Anthony Douglas, the CEO of CAFCASS interestingly stated that he has a “zero tolerance” to child abuse – Oh that we could live in such a clear-cut world. Social work has always been about risk-taking – it has to be but we must always forensically and questioningly collate, assess and analyse all the evidence and arrive at a balanced conclusion – we also need to work closely with all our partner Agencies and, of course, family, extended family and other significant family contacts.

    Fortunately Amy Howell (the Bristol Case) was able to demonstrate that her son had a disagnosable medical condition and she has had another little boy having got Harrison back – she could so easily have lost her son to adoption.

    So whilst Mr Hemming may refer to some of the more extreme and high profile Cases he raises important issues which we have to take on board and ensure that the speedy path to adoption does not result in avoidable errors of assesment and justice on the way and that supportive / preventive resources are available to try to maintain the birth relationships which most of us know are so important.

    @John (above) makes a balanced and fair response. Parents do expect that they will be dealt with with fairness and compassion but we must never close our eyes to the facts and sometimes have to admit that we are often not facing with facts which are 100% beyond dispute. That is why only the most skilled and experienced practitioners should be undertaking this extremely difficult and sensitive area of work.

    Philip Measures,
    Registered Social Worker.

    • John January 23, 2014 at 2:45 pm #

      In response to Philip Measures, I think his summary is remarkably accurate when compared to my own experiences. From my own experiences there is a need for social workers to work forensically and consider all available evidence, but I don’t know whether their current training is suitable to equip them to be able to do so. The ones I worked be seemed incapable of so doing.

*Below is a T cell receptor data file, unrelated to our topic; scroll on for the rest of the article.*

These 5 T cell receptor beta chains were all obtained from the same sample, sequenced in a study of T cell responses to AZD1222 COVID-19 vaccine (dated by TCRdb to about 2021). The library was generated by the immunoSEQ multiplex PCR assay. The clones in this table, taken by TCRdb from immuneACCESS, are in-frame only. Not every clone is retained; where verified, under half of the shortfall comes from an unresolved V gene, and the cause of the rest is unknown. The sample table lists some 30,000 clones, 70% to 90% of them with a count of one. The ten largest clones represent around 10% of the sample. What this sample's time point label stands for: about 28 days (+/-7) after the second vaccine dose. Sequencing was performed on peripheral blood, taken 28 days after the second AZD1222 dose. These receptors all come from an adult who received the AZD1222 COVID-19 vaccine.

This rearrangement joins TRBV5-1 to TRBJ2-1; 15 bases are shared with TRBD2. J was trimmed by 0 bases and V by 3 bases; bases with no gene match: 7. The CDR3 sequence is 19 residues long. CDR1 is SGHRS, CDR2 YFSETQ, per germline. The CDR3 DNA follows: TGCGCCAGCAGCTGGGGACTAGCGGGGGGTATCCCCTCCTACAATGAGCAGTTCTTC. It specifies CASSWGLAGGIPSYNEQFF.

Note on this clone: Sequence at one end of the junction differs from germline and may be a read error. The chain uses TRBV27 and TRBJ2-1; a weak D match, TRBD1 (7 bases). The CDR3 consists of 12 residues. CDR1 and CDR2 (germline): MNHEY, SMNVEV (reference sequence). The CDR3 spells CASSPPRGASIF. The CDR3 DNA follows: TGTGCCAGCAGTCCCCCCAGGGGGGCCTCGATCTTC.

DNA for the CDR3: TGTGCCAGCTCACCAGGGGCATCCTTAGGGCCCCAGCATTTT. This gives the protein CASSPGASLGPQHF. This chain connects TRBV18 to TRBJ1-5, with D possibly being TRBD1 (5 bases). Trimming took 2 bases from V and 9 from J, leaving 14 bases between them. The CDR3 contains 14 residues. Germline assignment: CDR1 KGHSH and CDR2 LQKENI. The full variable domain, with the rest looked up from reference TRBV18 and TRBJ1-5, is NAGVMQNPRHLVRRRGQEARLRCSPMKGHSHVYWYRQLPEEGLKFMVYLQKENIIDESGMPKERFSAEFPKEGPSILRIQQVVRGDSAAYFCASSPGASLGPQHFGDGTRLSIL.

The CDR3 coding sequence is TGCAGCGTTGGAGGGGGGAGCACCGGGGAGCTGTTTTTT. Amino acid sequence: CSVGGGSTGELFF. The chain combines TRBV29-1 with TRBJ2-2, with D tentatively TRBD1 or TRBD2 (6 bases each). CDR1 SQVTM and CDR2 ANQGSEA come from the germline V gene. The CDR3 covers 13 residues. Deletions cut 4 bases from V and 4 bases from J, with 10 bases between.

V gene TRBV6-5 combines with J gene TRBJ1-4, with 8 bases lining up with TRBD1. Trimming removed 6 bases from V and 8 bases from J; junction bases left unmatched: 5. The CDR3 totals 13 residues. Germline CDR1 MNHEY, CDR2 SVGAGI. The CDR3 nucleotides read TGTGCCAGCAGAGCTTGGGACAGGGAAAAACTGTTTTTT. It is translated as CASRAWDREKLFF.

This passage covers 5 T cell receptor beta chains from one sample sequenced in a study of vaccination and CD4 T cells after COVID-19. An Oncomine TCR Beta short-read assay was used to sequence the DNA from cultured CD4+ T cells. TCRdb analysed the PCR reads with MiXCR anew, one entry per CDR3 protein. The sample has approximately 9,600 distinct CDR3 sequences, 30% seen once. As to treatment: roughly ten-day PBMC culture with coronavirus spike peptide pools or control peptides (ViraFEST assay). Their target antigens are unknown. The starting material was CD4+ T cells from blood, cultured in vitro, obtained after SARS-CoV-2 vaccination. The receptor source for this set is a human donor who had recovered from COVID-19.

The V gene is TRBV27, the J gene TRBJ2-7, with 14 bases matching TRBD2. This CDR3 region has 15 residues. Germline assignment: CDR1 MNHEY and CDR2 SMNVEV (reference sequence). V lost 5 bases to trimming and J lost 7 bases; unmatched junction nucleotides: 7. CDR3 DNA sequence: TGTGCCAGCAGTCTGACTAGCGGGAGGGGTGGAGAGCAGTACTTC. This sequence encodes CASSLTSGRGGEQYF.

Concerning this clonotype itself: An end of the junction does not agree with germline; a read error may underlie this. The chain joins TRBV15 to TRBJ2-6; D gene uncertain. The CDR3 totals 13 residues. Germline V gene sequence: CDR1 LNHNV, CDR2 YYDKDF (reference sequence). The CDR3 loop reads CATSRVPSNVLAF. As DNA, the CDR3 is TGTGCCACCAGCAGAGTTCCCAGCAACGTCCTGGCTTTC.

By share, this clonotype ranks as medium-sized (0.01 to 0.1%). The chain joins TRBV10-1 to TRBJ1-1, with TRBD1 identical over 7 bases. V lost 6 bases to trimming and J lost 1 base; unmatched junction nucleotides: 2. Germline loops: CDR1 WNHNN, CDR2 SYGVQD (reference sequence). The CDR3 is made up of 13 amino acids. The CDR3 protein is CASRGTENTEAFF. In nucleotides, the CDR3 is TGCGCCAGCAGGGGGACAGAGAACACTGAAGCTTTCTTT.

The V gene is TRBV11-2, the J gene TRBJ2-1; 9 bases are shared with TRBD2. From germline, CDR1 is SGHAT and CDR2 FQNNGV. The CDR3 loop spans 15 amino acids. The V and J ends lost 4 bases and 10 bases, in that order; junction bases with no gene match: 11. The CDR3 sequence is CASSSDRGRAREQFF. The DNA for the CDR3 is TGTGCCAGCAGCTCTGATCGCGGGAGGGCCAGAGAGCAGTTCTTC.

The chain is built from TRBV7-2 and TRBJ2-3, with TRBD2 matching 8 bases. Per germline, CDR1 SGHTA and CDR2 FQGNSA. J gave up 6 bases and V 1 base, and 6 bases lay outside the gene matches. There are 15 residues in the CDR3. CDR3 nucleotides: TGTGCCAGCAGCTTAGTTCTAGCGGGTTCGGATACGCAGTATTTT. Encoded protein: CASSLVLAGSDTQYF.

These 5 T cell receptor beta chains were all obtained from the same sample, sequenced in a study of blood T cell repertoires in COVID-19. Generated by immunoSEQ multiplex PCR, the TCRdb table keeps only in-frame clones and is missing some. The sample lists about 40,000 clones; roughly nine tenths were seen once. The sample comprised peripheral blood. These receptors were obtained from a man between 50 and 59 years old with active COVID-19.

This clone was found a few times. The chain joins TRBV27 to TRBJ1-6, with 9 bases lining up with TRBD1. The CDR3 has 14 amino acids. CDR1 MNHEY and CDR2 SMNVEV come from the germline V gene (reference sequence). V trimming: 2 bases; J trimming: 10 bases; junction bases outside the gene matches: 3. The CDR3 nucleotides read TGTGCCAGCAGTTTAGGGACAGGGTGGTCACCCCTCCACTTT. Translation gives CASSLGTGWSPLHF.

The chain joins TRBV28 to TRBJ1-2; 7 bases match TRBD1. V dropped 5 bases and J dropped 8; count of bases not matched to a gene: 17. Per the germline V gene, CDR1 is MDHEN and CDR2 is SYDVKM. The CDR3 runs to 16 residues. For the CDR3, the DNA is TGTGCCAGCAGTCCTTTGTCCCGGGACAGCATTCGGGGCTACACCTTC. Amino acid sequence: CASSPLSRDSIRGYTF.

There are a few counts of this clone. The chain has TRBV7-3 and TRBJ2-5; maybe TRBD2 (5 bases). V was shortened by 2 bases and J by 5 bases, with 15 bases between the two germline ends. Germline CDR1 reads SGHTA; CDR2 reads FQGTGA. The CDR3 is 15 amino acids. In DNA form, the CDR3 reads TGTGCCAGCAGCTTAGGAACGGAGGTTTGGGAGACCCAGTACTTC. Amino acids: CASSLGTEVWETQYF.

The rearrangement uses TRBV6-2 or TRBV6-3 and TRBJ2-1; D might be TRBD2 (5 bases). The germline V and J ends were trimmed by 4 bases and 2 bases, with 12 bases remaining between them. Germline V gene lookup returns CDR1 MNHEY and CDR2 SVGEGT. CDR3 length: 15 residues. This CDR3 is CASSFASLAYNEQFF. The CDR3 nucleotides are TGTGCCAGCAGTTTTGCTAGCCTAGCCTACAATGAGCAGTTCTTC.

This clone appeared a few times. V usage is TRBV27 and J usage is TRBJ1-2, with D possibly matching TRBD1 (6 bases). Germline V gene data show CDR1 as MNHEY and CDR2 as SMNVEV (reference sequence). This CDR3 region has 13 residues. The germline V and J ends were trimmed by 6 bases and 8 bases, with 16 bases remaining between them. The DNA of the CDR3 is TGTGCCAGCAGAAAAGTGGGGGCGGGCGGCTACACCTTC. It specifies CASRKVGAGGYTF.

As a scientist myself I can tell you that one of the hardest things to do is to collect and objectively evaluate evidence without allowing your own opinion to dominate the message being spoken by that evidence. The social workers I described above made that very mistake in a big way, they refused to accept the obvious in favour of their own opinion. If you do that, especially if you are unable or unwilling to change your opinion, then you are in trouble.

      Child abuse is a massively emotive subject, but social workers need to remember that it most certainly is not the only cause of a presenting issue with a child, far from it.

      After the programme I saw a statement from one social worker on social media who actually said that a few injustices against parents were a small price to pay for preventing child abuse. Think about that statement for a moment. If an injustice of that nature has occurred, that would indicate that in actual fact there was no abuse.

      I also read statements on social media from social workers who claimed Hemming was encouraging people to break the law by leaving the country. Yet I watched the same programme, and he was absolutely clear on his message on that point. He said individuals should only consider that option if it was legal to do so. Look at the evidence and understand it, don’t just form an opinion and stick blindly to it.
      This is why I said above that social workers need to look long and hard at themselves, and how they are working.